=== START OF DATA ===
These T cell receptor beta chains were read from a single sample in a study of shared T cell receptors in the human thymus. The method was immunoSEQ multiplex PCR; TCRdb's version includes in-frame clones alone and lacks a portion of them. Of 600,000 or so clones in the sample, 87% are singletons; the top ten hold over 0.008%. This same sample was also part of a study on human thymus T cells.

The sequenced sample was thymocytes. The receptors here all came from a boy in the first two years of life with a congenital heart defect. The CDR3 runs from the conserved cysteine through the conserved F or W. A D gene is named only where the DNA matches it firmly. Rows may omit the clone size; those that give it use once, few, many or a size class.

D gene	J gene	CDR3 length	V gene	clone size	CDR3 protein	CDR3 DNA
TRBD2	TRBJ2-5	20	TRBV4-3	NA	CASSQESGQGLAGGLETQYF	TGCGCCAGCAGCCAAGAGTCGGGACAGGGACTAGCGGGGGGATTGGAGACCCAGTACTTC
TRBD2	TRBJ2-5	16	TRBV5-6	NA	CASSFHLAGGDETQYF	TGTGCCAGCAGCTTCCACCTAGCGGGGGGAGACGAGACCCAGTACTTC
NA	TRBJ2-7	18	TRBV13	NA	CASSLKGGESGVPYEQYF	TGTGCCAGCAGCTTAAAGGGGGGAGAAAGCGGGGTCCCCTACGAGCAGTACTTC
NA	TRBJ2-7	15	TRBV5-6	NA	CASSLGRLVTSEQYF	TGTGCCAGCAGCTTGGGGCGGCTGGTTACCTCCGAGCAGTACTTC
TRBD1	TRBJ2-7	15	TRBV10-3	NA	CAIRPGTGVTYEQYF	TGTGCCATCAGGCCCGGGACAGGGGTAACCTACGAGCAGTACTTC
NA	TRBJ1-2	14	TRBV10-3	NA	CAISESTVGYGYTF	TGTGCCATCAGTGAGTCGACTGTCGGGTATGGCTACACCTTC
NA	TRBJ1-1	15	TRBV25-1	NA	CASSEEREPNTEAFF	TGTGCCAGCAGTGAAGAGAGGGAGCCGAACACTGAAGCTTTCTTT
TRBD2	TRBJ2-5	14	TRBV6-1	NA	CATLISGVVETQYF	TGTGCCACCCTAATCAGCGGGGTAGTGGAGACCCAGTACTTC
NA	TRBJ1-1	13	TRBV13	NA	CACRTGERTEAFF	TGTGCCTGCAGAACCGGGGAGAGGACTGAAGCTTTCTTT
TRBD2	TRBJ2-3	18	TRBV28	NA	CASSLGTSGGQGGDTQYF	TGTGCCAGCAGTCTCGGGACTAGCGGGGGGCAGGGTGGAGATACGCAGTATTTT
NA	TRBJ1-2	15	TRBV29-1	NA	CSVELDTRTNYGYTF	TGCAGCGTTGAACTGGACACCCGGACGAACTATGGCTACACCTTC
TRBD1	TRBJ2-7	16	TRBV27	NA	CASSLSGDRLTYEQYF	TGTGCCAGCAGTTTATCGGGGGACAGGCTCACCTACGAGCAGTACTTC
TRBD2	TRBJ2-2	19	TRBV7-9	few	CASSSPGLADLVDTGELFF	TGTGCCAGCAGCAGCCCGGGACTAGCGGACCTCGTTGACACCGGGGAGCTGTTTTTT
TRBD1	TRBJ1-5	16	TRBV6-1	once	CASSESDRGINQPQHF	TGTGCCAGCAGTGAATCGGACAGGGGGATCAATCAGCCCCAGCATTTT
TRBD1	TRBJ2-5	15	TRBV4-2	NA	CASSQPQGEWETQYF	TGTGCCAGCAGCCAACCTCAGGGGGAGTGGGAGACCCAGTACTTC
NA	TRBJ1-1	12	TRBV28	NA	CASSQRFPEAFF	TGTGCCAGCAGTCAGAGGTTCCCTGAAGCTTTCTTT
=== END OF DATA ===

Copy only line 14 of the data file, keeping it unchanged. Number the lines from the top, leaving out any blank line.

NA	TRBJ1-2	15	TRBV29-1	NA	CSVELDTRTNYGYTF	TGCAGCGTTGAACTGGACACCCGGACGAACTATGGCTACACCTTC